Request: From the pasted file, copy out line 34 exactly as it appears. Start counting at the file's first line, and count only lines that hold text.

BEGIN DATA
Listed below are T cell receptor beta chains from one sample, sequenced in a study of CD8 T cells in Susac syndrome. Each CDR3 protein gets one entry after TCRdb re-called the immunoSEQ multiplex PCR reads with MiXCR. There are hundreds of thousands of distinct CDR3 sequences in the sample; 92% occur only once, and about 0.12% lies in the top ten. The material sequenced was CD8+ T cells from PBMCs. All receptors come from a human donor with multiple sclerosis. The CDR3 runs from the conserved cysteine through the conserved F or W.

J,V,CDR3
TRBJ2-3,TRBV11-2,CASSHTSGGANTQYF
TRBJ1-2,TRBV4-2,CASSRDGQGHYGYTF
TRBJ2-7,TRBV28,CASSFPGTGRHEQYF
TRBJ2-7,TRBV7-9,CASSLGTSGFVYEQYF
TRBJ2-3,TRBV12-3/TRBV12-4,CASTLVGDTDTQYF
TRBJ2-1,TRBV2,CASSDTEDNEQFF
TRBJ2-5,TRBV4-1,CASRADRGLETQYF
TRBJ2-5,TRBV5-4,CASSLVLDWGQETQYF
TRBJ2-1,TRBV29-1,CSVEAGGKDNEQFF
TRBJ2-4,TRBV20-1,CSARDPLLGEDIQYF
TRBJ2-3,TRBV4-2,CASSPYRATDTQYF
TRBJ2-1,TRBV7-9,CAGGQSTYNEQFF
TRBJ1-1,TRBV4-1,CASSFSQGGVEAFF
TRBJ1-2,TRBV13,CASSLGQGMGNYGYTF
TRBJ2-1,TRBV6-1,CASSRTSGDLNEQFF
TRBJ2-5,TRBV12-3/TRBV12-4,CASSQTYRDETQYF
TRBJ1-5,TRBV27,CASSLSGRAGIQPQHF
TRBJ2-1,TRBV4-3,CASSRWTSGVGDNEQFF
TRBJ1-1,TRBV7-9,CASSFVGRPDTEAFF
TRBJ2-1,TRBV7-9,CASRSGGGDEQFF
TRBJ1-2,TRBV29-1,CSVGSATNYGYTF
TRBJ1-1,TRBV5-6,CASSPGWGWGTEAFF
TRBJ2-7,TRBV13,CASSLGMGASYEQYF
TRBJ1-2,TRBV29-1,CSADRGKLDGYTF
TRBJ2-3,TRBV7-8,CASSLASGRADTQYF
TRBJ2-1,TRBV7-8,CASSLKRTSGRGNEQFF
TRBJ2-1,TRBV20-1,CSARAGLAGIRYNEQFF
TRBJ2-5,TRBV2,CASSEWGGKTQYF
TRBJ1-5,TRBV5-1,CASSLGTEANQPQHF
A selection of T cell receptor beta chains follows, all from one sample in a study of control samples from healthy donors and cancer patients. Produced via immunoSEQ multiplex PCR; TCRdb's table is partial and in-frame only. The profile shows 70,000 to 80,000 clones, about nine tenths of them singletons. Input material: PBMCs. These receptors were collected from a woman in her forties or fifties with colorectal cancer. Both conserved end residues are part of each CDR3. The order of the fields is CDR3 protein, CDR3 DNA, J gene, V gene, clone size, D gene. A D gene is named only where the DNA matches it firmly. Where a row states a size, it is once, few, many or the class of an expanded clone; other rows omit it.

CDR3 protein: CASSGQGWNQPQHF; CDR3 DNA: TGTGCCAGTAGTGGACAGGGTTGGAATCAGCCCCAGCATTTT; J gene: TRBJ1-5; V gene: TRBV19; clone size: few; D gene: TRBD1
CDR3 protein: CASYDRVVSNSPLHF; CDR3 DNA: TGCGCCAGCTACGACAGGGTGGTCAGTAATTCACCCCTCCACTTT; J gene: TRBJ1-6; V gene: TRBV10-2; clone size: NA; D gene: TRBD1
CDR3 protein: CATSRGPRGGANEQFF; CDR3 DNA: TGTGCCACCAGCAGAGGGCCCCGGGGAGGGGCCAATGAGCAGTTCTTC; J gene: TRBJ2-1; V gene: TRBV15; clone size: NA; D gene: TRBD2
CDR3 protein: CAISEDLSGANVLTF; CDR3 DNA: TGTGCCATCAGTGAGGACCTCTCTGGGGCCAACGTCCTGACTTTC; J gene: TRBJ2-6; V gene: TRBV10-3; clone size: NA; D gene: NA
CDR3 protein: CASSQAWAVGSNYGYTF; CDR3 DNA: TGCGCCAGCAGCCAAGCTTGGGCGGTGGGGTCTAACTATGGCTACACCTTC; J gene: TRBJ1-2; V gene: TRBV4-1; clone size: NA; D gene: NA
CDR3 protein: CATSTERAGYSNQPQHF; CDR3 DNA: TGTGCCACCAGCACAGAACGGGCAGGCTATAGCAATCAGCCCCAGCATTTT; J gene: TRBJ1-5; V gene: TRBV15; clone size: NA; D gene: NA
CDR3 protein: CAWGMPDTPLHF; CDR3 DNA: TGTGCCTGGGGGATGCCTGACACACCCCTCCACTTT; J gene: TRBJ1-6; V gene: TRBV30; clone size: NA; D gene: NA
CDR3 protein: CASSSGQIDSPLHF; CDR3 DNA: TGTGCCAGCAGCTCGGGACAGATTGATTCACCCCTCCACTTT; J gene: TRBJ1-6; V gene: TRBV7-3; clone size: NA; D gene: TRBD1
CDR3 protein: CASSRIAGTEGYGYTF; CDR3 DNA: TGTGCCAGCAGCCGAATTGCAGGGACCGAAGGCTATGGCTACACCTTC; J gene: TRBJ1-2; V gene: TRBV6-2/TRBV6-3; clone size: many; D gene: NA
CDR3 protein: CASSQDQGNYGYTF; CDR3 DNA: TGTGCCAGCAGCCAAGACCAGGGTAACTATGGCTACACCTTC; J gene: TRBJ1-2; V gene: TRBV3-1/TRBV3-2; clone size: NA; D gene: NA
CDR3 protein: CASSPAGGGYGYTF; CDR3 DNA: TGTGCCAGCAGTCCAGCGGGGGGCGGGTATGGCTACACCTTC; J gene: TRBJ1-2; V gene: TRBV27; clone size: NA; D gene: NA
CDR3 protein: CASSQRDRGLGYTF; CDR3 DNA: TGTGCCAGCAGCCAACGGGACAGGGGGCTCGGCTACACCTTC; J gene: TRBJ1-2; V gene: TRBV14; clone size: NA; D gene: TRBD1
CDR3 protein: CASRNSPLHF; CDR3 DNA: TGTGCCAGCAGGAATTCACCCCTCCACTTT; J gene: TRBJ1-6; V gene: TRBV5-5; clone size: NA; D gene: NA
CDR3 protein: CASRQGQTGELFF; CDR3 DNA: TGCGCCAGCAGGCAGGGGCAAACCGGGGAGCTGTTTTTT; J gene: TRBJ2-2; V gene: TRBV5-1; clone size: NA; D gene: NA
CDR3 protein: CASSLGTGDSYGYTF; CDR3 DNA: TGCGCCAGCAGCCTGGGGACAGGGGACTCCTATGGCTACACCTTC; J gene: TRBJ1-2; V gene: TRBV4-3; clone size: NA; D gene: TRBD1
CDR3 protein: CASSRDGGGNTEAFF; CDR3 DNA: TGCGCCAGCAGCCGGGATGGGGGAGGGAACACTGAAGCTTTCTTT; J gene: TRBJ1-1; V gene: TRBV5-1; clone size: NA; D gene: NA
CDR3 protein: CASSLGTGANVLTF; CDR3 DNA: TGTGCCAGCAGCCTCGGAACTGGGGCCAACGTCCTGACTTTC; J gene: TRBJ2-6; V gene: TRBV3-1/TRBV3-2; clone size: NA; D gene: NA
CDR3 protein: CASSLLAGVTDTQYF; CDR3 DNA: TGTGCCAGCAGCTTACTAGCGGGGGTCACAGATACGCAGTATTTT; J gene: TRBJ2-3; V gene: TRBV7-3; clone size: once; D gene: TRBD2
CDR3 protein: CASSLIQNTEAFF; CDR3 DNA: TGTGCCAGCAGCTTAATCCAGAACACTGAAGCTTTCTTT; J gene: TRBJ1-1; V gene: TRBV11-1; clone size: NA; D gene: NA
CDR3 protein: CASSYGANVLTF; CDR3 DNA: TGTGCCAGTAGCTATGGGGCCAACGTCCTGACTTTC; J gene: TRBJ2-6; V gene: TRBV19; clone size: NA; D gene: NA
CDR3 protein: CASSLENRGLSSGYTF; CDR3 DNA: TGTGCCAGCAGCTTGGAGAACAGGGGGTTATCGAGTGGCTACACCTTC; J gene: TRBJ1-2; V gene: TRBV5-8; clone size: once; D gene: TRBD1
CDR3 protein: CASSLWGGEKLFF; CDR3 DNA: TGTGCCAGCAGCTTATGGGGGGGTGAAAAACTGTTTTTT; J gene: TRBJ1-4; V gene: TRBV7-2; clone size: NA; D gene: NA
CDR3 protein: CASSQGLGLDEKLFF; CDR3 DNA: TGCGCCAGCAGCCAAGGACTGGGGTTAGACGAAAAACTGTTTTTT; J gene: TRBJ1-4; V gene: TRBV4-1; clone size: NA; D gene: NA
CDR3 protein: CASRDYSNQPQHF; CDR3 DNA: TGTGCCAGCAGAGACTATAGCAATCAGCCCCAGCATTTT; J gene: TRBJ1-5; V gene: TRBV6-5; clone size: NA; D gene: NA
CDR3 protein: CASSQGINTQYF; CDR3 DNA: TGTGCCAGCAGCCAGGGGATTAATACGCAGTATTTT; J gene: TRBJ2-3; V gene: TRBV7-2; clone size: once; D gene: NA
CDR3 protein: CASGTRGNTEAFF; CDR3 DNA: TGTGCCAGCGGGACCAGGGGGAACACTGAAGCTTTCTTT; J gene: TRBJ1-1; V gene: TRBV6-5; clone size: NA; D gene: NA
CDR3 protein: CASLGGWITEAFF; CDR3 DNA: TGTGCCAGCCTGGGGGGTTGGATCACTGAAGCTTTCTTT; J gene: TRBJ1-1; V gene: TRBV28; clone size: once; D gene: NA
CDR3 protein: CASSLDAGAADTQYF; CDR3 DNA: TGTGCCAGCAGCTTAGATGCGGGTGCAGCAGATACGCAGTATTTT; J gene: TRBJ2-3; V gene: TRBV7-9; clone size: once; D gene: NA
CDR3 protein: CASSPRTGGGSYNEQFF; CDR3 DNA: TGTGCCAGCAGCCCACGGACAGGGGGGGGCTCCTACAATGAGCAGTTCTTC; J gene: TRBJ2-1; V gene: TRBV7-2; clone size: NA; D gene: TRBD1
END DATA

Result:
CDR3 protein: CASYDRVVSNSPLHF; CDR3 DNA: TGCGCCAGCTACGACAGGGTGGTCAGTAATTCACCCCTCCACTTT; J gene: TRBJ1-6; V gene: TRBV10-2; clone size: NA; D gene: TRBD1